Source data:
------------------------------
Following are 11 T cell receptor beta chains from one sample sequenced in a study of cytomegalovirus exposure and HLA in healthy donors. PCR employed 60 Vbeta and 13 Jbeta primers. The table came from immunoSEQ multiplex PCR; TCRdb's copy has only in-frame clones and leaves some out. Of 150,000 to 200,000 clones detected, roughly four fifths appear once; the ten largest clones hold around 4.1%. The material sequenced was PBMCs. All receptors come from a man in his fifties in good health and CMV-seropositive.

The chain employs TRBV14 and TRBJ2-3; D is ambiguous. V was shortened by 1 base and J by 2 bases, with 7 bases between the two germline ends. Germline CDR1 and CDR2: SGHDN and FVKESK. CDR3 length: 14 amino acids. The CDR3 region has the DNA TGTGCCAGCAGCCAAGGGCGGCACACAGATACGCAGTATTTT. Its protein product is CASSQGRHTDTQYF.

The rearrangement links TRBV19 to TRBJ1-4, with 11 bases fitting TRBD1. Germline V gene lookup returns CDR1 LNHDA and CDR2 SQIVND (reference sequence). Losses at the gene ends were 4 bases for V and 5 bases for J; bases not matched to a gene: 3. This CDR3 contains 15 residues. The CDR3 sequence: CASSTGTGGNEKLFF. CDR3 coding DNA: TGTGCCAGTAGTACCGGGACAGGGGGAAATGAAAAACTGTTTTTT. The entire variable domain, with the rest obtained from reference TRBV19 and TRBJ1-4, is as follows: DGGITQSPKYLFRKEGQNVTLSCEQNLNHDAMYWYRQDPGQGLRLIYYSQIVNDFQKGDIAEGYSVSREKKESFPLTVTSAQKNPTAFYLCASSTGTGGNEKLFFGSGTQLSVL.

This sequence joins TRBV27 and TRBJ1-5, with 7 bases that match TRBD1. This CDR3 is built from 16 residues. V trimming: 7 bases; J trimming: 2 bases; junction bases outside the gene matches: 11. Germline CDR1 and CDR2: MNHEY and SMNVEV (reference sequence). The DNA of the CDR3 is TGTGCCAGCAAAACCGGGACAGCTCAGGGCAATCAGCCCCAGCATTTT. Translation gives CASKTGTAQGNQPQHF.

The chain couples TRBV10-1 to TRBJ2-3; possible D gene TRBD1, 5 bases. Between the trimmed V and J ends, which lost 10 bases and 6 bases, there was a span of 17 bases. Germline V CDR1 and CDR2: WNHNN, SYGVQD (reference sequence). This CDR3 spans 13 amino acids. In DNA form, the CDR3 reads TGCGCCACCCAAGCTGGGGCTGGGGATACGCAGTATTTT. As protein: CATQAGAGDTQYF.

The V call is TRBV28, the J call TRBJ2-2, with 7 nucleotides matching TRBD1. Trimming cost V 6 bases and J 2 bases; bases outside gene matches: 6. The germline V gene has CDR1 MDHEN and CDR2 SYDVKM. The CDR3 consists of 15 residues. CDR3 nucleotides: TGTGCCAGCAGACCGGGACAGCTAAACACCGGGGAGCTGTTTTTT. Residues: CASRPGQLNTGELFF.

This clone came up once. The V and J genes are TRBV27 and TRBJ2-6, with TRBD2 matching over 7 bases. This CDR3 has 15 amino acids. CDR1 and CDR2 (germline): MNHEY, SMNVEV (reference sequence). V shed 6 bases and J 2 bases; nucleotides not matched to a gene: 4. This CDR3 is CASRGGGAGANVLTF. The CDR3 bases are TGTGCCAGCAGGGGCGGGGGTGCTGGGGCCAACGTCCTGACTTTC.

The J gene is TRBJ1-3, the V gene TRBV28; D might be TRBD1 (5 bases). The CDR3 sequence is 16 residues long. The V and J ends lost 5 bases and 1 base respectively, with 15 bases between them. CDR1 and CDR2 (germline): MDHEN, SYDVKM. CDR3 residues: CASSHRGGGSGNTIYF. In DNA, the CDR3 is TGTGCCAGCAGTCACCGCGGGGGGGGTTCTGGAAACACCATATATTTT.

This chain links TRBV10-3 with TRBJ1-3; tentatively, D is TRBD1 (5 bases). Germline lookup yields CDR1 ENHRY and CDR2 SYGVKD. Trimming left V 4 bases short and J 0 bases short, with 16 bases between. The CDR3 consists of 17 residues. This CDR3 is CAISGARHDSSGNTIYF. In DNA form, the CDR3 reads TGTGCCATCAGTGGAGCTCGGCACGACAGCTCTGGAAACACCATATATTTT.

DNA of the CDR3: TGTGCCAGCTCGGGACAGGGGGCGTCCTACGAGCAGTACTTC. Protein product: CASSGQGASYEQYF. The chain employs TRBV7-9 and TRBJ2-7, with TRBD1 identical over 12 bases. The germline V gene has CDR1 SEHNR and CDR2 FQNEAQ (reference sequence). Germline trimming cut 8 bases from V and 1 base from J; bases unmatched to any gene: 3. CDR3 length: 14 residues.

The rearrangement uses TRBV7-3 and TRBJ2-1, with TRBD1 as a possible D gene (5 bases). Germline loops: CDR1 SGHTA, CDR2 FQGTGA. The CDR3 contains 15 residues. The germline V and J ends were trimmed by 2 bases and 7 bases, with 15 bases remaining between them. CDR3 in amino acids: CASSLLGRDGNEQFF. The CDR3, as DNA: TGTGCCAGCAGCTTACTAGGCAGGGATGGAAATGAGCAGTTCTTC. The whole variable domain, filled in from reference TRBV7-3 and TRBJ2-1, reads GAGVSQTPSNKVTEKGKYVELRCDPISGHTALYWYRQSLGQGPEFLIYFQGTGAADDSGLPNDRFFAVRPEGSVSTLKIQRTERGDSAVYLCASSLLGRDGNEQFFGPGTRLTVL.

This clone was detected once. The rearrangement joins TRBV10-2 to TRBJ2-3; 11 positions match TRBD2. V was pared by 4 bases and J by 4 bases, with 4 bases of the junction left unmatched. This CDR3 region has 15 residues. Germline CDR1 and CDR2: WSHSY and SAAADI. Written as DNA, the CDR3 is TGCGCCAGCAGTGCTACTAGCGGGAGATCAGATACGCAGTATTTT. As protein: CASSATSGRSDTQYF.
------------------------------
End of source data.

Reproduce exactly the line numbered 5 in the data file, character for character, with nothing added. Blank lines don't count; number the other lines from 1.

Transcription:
The chain couples TRBV10-1 to TRBJ2-3; possible D gene TRBD1, 5 bases. Between the trimmed V and J ends, which lost 10 bases and 6 bases, there was a span of 17 bases. Germline V CDR1 and CDR2: WNHNN, SYGVQD (reference sequence). This CDR3 spans 13 amino acids. In DNA form, the CDR3 reads TGCGCCACCCAAGCTGGGGCTGGGGATACGCAGTATTTT. As protein: CATQAGAGDTQYF.